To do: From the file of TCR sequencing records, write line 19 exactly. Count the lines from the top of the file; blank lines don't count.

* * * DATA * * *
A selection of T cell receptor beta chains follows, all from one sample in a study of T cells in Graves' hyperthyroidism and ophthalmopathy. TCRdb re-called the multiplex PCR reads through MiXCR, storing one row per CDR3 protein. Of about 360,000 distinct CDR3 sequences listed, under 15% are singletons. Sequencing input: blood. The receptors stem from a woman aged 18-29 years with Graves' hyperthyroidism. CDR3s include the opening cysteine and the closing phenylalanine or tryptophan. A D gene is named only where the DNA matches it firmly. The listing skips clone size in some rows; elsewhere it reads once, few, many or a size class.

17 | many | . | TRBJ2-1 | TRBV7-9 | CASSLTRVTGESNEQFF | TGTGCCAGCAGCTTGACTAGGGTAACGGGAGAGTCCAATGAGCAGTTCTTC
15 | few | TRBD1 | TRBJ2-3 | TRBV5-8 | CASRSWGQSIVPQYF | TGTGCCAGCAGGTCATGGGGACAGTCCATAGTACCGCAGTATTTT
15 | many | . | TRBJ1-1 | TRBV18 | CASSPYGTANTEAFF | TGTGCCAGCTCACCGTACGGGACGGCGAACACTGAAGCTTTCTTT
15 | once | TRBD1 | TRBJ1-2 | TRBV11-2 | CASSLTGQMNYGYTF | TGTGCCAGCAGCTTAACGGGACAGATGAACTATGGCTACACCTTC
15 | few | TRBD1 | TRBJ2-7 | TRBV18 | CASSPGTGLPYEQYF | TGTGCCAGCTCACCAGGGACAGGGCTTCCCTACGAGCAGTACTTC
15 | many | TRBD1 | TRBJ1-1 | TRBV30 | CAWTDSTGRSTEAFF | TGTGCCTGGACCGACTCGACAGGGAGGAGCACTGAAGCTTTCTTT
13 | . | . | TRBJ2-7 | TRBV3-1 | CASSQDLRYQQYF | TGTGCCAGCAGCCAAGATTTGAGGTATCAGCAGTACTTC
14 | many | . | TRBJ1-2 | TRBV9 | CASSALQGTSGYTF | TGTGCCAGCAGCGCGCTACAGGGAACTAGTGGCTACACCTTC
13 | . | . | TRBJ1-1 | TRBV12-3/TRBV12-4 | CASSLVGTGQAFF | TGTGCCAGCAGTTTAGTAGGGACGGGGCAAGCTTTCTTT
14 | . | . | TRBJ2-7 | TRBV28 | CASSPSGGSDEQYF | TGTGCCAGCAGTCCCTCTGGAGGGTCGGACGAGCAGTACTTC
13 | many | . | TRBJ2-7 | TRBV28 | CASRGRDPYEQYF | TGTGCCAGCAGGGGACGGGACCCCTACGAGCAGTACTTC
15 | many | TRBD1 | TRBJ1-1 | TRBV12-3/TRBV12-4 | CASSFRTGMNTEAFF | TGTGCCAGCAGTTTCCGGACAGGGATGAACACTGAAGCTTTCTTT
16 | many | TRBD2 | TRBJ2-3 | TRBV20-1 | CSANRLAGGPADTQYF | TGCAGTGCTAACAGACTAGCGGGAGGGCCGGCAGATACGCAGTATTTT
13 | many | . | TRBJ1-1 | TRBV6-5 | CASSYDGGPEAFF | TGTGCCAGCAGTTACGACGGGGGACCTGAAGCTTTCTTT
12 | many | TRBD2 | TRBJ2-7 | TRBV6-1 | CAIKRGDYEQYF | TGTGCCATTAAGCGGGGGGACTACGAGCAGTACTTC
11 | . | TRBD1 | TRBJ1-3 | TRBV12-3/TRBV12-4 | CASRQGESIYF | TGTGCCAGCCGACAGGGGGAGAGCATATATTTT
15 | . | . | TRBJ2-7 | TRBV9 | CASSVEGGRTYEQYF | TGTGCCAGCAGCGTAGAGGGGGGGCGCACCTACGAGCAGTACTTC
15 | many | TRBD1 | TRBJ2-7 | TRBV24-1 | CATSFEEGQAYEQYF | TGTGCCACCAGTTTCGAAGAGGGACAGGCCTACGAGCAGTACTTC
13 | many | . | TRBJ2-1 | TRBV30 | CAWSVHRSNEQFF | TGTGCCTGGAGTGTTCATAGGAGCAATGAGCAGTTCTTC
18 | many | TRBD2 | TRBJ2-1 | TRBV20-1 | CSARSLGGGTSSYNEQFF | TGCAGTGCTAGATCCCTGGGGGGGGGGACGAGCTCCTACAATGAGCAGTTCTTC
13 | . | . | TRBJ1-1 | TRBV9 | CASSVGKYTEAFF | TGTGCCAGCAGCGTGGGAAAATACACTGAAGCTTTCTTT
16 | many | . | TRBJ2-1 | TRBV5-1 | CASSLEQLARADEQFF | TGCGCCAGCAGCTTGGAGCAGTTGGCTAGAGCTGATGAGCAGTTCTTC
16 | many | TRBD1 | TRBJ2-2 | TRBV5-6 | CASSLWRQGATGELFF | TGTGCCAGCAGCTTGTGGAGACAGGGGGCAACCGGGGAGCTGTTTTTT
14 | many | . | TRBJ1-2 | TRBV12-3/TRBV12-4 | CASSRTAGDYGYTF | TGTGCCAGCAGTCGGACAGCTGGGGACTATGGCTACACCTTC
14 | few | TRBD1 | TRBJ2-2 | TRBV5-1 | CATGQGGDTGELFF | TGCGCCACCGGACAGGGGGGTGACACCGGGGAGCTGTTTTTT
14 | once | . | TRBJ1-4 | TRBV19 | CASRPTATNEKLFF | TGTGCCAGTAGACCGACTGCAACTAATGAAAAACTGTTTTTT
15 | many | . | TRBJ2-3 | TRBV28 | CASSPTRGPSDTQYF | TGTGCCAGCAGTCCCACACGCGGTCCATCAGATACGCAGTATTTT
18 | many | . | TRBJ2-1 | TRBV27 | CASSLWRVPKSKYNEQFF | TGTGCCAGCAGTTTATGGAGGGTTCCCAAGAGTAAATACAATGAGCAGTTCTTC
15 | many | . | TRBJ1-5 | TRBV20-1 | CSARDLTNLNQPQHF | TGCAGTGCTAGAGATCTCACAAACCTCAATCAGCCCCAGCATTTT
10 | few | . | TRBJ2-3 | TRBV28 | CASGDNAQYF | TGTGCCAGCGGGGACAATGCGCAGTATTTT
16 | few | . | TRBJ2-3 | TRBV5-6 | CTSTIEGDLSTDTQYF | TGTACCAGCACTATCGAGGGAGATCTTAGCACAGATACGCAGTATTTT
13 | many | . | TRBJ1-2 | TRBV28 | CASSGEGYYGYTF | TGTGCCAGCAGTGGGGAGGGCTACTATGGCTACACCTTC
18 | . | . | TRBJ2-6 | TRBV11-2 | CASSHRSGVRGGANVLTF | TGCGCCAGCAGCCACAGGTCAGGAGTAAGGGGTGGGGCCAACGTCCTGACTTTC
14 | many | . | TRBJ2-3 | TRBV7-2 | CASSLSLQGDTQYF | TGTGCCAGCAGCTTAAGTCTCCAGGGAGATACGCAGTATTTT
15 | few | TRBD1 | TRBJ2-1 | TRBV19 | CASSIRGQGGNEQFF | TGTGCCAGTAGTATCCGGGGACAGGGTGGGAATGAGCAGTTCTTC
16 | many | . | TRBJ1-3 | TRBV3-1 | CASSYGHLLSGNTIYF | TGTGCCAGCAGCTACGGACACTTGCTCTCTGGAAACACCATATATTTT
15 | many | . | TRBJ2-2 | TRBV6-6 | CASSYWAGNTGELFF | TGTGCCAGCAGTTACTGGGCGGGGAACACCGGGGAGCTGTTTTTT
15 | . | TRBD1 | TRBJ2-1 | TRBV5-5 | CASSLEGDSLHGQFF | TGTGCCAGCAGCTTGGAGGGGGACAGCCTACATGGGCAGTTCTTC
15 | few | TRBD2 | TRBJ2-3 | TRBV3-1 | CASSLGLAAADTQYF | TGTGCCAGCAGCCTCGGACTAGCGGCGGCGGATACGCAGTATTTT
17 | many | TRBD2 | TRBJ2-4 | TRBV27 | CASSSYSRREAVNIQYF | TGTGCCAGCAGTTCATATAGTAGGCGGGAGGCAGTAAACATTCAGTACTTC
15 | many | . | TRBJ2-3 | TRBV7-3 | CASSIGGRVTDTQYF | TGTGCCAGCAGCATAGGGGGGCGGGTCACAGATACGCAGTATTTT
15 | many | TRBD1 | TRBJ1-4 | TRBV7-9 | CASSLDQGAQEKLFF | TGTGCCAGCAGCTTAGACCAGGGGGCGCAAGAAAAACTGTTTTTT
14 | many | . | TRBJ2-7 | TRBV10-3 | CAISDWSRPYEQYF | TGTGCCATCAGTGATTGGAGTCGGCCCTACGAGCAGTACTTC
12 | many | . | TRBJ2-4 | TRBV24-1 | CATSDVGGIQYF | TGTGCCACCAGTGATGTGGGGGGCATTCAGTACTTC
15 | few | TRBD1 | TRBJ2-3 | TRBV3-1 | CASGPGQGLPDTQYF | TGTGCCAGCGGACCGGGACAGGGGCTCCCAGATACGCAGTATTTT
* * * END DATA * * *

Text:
15 | many | TRBD1 | TRBJ2-7 | TRBV24-1 | CATSFEEGQAYEQYF | TGTGCCACCAGTTTCGAAGAGGGACAGGCCTACGAGCAGTACTTC